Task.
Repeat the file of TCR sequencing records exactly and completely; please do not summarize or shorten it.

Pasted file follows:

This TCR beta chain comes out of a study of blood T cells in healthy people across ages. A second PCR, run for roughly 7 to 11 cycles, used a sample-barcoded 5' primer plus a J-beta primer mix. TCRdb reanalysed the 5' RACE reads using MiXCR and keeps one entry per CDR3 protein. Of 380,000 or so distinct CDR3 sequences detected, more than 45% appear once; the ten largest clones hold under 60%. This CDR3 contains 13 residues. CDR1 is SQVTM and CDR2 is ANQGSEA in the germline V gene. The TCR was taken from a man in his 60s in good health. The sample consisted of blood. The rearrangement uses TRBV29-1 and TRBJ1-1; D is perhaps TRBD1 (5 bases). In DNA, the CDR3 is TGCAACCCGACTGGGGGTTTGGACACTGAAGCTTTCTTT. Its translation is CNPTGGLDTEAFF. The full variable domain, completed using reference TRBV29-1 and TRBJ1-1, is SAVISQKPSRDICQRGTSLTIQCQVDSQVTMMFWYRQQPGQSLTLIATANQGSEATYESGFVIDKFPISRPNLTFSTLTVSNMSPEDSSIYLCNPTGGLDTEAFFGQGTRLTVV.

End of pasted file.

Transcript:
This TCR beta chain comes out of a study of blood T cells in healthy people across ages. A second PCR, run for roughly 7 to 11 cycles, used a sample-barcoded 5' primer plus a J-beta primer mix. TCRdb reanalysed the 5' RACE reads using MiXCR and keeps one entry per CDR3 protein. Of 380,000 or so distinct CDR3 sequences detected, more than 45% appear once; the ten largest clones hold under 60%. This CDR3 contains 13 residues. CDR1 is SQVTM and CDR2 is ANQGSEA in the germline V gene. The TCR was taken from a man in his 60s in good health. The sample consisted of blood. The rearrangement uses TRBV29-1 and TRBJ1-1; D is perhaps TRBD1 (5 bases). In DNA, the CDR3 is TGCAACCCGACTGGGGGTTTGGACACTGAAGCTTTCTTT. Its translation is CNPTGGLDTEAFF. The full variable domain, completed using reference TRBV29-1 and TRBJ1-1, is SAVISQKPSRDICQRGTSLTIQCQVDSQVTMMFWYRQQPGQSLTLIATANQGSEATYESGFVIDKFPISRPNLTFSTLTVSNMSPEDSSIYLCNPTGGLDTEAFFGQGTRLTVV.